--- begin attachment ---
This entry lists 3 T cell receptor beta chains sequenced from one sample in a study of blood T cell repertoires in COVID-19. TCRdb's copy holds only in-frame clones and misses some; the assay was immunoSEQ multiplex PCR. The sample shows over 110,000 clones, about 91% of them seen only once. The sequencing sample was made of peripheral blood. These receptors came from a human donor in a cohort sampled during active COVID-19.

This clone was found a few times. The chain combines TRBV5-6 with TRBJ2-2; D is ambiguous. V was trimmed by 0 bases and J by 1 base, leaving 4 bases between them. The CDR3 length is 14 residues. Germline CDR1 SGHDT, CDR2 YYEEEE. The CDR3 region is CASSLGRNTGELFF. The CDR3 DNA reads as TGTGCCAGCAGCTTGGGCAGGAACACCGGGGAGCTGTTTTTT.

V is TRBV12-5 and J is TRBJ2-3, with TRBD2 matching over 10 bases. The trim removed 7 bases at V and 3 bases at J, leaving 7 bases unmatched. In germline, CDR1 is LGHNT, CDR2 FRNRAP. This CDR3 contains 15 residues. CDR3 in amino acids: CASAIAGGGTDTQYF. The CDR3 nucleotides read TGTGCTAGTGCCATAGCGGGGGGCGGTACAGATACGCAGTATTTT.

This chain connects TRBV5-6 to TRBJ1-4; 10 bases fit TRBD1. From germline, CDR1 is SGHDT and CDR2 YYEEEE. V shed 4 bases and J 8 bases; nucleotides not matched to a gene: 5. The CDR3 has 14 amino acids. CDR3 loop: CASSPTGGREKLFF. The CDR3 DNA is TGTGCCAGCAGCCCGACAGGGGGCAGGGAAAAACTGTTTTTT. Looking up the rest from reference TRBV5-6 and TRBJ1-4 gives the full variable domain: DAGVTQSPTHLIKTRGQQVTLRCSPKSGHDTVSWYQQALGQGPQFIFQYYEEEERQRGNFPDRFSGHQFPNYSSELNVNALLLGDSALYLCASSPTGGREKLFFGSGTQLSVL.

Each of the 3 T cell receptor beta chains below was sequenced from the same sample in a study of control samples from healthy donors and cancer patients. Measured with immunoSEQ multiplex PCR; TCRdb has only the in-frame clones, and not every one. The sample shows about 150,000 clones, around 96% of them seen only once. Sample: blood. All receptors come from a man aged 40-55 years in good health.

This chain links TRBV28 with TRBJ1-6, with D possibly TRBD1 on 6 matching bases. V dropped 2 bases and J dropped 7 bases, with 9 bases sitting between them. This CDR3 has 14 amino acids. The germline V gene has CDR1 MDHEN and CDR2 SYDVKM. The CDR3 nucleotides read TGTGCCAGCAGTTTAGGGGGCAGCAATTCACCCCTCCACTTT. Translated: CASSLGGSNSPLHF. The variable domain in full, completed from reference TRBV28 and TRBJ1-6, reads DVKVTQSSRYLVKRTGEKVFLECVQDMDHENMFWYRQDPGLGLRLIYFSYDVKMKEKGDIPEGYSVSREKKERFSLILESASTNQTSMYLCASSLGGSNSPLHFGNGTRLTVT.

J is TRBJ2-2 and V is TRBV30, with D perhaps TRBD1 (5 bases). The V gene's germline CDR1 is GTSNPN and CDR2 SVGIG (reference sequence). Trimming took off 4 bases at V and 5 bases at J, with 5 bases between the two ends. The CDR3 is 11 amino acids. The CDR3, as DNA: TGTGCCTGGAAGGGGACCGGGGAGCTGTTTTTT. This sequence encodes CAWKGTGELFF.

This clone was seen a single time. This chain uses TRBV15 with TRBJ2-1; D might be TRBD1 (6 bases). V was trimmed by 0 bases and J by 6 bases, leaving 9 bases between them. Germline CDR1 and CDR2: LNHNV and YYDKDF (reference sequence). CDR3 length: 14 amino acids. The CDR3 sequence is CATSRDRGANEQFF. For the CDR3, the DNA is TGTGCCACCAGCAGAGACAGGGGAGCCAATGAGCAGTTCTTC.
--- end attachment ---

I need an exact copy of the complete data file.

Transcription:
This entry lists 3 T cell receptor beta chains sequenced from one sample in a study of blood T cell repertoires in COVID-19. TCRdb's copy holds only in-frame clones and misses some; the assay was immunoSEQ multiplex PCR. The sample shows over 110,000 clones, about 91% of them seen only once. The sequencing sample was made of peripheral blood. These receptors came from a human donor in a cohort sampled during active COVID-19.

This clone was found a few times. The chain combines TRBV5-6 with TRBJ2-2; D is ambiguous. V was trimmed by 0 bases and J by 1 base, leaving 4 bases between them. The CDR3 length is 14 residues. Germline CDR1 SGHDT, CDR2 YYEEEE. The CDR3 region is CASSLGRNTGELFF. The CDR3 DNA reads as TGTGCCAGCAGCTTGGGCAGGAACACCGGGGAGCTGTTTTTT.

V is TRBV12-5 and J is TRBJ2-3, with TRBD2 matching over 10 bases. The trim removed 7 bases at V and 3 bases at J, leaving 7 bases unmatched. In germline, CDR1 is LGHNT, CDR2 FRNRAP. This CDR3 contains 15 residues. CDR3 in amino acids: CASAIAGGGTDTQYF. The CDR3 nucleotides read TGTGCTAGTGCCATAGCGGGGGGCGGTACAGATACGCAGTATTTT.

This chain connects TRBV5-6 to TRBJ1-4; 10 bases fit TRBD1. From germline, CDR1 is SGHDT and CDR2 YYEEEE. V shed 4 bases and J 8 bases; nucleotides not matched to a gene: 5. The CDR3 has 14 amino acids. CDR3 loop: CASSPTGGREKLFF. The CDR3 DNA is TGTGCCAGCAGCCCGACAGGGGGCAGGGAAAAACTGTTTTTT. Looking up the rest from reference TRBV5-6 and TRBJ1-4 gives the full variable domain: DAGVTQSPTHLIKTRGQQVTLRCSPKSGHDTVSWYQQALGQGPQFIFQYYEEEERQRGNFPDRFSGHQFPNYSSELNVNALLLGDSALYLCASSPTGGREKLFFGSGTQLSVL.

Each of the 3 T cell receptor beta chains below was sequenced from the same sample in a study of control samples from healthy donors and cancer patients. Measured with immunoSEQ multiplex PCR; TCRdb has only the in-frame clones, and not every one. The sample shows about 150,000 clones, around 96% of them seen only once. Sample: blood. All receptors come from a man aged 40-55 years in good health.

This chain links TRBV28 with TRBJ1-6, with D possibly TRBD1 on 6 matching bases. V dropped 2 bases and J dropped 7 bases, with 9 bases sitting between them. This CDR3 has 14 amino acids. The germline V gene has CDR1 MDHEN and CDR2 SYDVKM. The CDR3 nucleotides read TGTGCCAGCAGTTTAGGGGGCAGCAATTCACCCCTCCACTTT. Translated: CASSLGGSNSPLHF. The variable domain in full, completed from reference TRBV28 and TRBJ1-6, reads DVKVTQSSRYLVKRTGEKVFLECVQDMDHENMFWYRQDPGLGLRLIYFSYDVKMKEKGDIPEGYSVSREKKERFSLILESASTNQTSMYLCASSLGGSNSPLHFGNGTRLTVT.

J is TRBJ2-2 and V is TRBV30, with D perhaps TRBD1 (5 bases). The V gene's germline CDR1 is GTSNPN and CDR2 SVGIG (reference sequence). Trimming took off 4 bases at V and 5 bases at J, with 5 bases between the two ends. The CDR3 is 11 amino acids. The CDR3, as DNA: TGTGCCTGGAAGGGGACCGGGGAGCTGTTTTTT. This sequence encodes CAWKGTGELFF.

This clone was seen a single time. This chain uses TRBV15 with TRBJ2-1; D might be TRBD1 (6 bases). V was trimmed by 0 bases and J by 6 bases, leaving 9 bases between them. Germline CDR1 and CDR2: LNHNV and YYDKDF (reference sequence). CDR3 length: 14 amino acids. The CDR3 sequence is CATSRDRGANEQFF. For the CDR3, the DNA is TGTGCCACCAGCAGAGACAGGGGAGCCAATGAGCAGTTCTTC.